European Commission adopts an EU-wide strategy on Green Infrastructure
Green Infrastructure is often cheaper and more durable than alternatives provided through conventional civil engineering. Biodiversity-rich parks, green spaces and fresh air corridors can for example mitigate the negative effects of summer heat waves. In addition to the health and environmental benefits, green infrastructure also brings multiple social benefits: it creates jobs and makes cities more appealing places to live and work. And it allows for wildlife to thrive, even in an urban context.
The strategy launched today will focus on:
- Promoting green infrastructure in the main policy areas such as agriculture, forestry, nature, water, marine and fisheries, regional and cohesion policy, climate change mitigation and adaptation, transport, energy, disaster prevention and land use policies. By the end of 2013, the Commission will develop guidance to show how green infrastructure can be integrated into the implementation of these policies from 2014 to 2020.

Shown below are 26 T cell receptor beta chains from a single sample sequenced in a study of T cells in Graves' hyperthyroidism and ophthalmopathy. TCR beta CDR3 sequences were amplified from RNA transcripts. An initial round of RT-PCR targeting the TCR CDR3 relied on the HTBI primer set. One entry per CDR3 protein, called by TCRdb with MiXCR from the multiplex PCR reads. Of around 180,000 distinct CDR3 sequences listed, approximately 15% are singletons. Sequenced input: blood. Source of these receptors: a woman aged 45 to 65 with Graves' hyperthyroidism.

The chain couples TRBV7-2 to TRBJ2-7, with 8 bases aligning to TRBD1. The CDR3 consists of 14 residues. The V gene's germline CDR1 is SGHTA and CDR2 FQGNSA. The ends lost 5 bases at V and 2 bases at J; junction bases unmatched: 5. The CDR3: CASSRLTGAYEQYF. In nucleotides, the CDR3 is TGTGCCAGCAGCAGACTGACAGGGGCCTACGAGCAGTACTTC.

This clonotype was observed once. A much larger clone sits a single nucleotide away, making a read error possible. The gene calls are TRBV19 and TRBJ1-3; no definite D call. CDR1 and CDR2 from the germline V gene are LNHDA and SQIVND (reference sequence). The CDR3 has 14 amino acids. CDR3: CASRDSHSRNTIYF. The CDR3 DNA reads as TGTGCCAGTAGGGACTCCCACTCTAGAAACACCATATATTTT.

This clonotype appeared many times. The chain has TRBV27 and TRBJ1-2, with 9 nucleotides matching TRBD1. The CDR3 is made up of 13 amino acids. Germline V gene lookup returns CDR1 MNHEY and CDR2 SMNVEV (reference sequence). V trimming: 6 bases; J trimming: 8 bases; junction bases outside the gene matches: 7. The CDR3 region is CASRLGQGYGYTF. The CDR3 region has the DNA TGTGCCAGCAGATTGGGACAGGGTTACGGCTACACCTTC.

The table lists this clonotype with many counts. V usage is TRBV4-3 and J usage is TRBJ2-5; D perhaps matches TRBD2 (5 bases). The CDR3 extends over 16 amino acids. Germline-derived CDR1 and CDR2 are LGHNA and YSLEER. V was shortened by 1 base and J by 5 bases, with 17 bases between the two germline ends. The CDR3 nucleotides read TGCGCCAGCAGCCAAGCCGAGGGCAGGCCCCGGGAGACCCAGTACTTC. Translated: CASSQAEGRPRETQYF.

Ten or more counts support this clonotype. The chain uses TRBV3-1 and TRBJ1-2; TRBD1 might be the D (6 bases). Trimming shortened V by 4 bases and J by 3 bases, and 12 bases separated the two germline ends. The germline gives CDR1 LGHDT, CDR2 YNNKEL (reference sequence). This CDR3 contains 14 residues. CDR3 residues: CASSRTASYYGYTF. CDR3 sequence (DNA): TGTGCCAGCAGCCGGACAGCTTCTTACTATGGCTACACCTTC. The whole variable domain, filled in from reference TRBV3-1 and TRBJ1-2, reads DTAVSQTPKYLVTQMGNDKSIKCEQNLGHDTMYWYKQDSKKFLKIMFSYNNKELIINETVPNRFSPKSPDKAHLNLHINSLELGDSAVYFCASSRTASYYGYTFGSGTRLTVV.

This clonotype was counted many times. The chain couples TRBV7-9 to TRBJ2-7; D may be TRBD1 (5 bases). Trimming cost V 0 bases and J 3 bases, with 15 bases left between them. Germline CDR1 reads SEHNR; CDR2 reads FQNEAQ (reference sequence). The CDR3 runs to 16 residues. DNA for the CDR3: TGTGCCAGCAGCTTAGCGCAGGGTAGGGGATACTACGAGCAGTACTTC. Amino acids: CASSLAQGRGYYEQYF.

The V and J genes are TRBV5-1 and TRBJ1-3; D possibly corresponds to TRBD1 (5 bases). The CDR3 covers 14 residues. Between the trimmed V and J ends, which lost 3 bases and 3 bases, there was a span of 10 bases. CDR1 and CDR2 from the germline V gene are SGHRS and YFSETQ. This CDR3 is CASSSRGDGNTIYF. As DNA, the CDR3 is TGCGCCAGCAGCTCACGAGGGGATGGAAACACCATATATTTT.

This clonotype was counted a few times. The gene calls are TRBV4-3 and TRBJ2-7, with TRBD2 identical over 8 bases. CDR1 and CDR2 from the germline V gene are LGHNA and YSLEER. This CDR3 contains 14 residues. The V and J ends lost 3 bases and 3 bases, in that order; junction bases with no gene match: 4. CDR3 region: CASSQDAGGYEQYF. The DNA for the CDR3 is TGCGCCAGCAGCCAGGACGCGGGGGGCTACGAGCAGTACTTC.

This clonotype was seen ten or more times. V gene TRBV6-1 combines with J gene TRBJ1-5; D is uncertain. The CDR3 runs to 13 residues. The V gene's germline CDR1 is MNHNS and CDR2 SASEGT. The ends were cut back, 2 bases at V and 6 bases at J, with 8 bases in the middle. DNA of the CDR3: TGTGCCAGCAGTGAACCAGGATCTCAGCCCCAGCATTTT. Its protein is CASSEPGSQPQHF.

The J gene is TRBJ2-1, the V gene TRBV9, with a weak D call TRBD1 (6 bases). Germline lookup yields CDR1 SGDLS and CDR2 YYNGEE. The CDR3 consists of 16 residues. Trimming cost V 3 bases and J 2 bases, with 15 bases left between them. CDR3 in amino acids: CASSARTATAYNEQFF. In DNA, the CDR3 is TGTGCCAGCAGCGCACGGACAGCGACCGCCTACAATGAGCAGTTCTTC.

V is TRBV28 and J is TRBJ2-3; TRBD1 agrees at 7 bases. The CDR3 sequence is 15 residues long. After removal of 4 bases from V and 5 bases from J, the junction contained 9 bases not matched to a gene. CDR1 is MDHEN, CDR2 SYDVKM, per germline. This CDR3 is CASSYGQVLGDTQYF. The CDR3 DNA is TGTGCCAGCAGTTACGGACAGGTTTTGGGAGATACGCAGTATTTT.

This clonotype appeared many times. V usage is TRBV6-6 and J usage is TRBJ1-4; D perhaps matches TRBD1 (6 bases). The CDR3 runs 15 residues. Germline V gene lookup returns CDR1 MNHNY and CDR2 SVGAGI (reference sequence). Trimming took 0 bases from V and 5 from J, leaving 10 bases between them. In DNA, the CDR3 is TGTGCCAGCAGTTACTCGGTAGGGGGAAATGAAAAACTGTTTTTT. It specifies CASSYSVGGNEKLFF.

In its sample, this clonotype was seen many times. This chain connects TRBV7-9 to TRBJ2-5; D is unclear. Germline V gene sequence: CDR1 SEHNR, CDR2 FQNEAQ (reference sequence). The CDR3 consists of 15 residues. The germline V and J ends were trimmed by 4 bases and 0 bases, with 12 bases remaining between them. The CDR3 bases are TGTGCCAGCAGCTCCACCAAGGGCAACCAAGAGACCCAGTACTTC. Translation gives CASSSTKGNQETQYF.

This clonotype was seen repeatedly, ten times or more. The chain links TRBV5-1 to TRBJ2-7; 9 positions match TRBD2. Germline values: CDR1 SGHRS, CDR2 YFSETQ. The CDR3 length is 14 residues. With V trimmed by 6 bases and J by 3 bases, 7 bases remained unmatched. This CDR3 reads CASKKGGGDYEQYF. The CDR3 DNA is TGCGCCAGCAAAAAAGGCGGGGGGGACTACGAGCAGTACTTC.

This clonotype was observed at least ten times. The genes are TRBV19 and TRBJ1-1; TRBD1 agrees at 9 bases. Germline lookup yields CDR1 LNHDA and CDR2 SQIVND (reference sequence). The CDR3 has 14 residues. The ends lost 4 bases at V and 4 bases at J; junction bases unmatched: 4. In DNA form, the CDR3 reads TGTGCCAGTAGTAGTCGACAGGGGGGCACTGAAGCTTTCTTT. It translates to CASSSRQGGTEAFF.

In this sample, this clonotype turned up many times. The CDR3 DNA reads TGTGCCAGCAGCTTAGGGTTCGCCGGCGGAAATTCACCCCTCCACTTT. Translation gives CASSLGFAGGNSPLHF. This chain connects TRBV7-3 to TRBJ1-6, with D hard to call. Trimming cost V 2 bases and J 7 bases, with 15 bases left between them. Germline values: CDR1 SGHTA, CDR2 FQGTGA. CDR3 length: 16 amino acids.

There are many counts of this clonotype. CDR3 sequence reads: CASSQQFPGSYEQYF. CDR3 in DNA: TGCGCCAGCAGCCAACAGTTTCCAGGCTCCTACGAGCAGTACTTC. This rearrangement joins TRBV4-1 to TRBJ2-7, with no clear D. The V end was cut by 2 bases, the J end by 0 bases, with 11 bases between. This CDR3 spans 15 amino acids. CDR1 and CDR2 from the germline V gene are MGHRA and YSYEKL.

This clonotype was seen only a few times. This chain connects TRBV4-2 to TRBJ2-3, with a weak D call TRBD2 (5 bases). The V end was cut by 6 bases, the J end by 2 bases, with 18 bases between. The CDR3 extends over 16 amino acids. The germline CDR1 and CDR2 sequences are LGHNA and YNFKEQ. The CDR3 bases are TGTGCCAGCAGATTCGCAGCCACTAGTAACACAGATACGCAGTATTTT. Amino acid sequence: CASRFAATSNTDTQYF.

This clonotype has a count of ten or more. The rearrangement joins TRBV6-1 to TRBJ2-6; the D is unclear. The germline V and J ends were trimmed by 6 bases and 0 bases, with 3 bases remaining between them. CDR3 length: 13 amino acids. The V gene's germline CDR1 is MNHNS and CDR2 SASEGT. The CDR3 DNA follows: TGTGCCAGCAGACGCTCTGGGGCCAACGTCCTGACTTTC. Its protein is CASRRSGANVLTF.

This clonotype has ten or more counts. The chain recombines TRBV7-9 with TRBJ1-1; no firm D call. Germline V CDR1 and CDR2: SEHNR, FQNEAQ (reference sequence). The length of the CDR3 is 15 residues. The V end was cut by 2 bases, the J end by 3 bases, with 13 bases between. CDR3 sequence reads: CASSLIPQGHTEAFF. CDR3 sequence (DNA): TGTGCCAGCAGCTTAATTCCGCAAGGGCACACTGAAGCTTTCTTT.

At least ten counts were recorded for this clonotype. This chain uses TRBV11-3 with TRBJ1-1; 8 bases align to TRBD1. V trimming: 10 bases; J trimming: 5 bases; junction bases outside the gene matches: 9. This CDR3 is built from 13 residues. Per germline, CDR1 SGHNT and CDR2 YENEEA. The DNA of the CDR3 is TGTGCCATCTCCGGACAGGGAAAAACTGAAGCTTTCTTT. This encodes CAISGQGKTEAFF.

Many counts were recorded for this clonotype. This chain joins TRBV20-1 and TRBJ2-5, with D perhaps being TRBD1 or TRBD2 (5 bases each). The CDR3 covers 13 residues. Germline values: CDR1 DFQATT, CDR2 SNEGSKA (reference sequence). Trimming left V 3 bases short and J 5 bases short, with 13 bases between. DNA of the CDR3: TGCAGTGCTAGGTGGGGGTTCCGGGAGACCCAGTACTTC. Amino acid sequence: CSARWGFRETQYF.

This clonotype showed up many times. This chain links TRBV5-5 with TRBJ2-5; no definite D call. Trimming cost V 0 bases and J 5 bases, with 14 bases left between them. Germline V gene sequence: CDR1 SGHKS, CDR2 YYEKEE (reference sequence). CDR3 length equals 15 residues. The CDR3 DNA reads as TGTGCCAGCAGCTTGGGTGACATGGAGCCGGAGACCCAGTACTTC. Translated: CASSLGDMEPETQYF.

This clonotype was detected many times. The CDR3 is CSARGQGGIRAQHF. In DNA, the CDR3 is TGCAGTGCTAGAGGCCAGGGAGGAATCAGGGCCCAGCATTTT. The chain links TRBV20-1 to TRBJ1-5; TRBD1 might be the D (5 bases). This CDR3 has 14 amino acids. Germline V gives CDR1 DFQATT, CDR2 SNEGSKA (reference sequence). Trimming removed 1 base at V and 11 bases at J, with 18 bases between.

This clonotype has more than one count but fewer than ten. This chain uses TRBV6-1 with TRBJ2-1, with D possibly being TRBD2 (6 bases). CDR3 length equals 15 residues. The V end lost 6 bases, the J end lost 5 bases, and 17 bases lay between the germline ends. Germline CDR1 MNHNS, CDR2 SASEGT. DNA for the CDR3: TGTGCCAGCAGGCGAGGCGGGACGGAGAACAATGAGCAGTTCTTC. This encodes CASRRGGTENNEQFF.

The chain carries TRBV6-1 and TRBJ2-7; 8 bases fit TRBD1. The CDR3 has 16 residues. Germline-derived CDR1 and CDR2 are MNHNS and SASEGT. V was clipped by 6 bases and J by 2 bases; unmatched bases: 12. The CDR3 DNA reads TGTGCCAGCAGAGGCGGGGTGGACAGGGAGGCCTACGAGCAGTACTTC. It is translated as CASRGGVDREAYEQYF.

- Improving research and data, strengthening the knowledge base and promoting innovative technologies that support green infrastructure.
- Improving access to finance for green infrastructure projects – the Commission will set up an EU financing facility by 2014 together with the European Investment Bank to support green infrastructure projects.
- Supporting EU-level GI projects – by the end of 2015, the Commission will carry out a study to assess the opportunities for developing an EU-wide network of green infrastructure.
By the end of 2017, the Commission will review progress on developing Green Infrastructure and publish a report on the lessons learnt together with recommendations for future action.
For more information visit the Green Infrastructure website.
Source: European Commission